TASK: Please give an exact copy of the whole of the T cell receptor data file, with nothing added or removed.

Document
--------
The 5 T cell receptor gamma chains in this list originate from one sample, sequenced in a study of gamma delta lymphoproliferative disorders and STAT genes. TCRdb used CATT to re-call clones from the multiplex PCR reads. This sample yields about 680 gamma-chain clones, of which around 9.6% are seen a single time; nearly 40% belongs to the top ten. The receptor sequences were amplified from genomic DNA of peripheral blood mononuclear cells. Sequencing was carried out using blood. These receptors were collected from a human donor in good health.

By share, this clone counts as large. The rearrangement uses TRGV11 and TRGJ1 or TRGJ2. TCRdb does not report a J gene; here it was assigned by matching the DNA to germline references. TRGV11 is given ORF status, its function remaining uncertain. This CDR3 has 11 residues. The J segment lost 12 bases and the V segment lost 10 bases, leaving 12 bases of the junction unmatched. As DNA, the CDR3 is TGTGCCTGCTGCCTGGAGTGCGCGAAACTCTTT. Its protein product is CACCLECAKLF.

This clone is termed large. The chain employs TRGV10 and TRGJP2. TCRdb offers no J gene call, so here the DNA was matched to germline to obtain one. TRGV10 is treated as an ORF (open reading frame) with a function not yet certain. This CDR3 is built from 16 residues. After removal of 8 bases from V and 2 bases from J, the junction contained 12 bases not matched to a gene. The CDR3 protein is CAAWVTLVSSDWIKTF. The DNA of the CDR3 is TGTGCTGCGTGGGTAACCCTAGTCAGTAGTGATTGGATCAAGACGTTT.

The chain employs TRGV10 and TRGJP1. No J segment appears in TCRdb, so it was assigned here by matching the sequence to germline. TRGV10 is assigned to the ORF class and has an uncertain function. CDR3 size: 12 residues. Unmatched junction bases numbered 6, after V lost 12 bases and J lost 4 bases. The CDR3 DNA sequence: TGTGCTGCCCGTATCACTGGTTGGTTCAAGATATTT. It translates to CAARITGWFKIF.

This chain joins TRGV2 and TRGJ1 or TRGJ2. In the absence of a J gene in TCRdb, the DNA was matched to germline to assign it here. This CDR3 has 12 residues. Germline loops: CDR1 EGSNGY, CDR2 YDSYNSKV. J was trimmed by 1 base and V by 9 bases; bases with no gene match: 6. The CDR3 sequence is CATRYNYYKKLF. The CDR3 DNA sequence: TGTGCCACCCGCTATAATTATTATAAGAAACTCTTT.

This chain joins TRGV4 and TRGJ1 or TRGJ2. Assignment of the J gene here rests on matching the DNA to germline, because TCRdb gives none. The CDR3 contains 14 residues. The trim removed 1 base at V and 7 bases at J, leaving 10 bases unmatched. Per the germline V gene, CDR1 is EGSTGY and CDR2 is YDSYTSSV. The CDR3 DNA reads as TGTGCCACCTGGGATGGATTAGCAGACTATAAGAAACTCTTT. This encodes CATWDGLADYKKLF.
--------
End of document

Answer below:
The 5 T cell receptor gamma chains in this list originate from one sample, sequenced in a study of gamma delta lymphoproliferative disorders and STAT genes. TCRdb used CATT to re-call clones from the multiplex PCR reads. This sample yields about 680 gamma-chain clones, of which around 9.6% are seen a single time; nearly 40% belongs to the top ten. The receptor sequences were amplified from genomic DNA of peripheral blood mononuclear cells. Sequencing was carried out using blood. These receptors were collected from a human donor in good health.

By share, this clone counts as large. The rearrangement uses TRGV11 and TRGJ1 or TRGJ2. TCRdb does not report a J gene; here it was assigned by matching the DNA to germline references. TRGV11 is given ORF status, its function remaining uncertain. This CDR3 has 11 residues. The J segment lost 12 bases and the V segment lost 10 bases, leaving 12 bases of the junction unmatched. As DNA, the CDR3 is TGTGCCTGCTGCCTGGAGTGCGCGAAACTCTTT. Its protein product is CACCLECAKLF.

This clone is termed large. The chain employs TRGV10 and TRGJP2. TCRdb offers no J gene call, so here the DNA was matched to germline to obtain one. TRGV10 is treated as an ORF (open reading frame) with a function not yet certain. This CDR3 is built from 16 residues. After removal of 8 bases from V and 2 bases from J, the junction contained 12 bases not matched to a gene. The CDR3 protein is CAAWVTLVSSDWIKTF. The DNA of the CDR3 is TGTGCTGCGTGGGTAACCCTAGTCAGTAGTGATTGGATCAAGACGTTT.

The chain employs TRGV10 and TRGJP1. No J segment appears in TCRdb, so it was assigned here by matching the sequence to germline. TRGV10 is assigned to the ORF class and has an uncertain function. CDR3 size: 12 residues. Unmatched junction bases numbered 6, after V lost 12 bases and J lost 4 bases. The CDR3 DNA sequence: TGTGCTGCCCGTATCACTGGTTGGTTCAAGATATTT. It translates to CAARITGWFKIF.

This chain joins TRGV2 and TRGJ1 or TRGJ2. In the absence of a J gene in TCRdb, the DNA was matched to germline to assign it here. This CDR3 has 12 residues. Germline loops: CDR1 EGSNGY, CDR2 YDSYNSKV. J was trimmed by 1 base and V by 9 bases; bases with no gene match: 6. The CDR3 sequence is CATRYNYYKKLF. The CDR3 DNA sequence: TGTGCCACCCGCTATAATTATTATAAGAAACTCTTT.

This chain joins TRGV4 and TRGJ1 or TRGJ2. Assignment of the J gene here rests on matching the DNA to germline, because TCRdb gives none. The CDR3 contains 14 residues. The trim removed 1 base at V and 7 bases at J, leaving 10 bases unmatched. Per the germline V gene, CDR1 is EGSTGY and CDR2 is YDSYTSSV. The CDR3 DNA reads as TGTGCCACCTGGGATGGATTAGCAGACTATAAGAAACTCTTT. This encodes CATWDGLADYKKLF.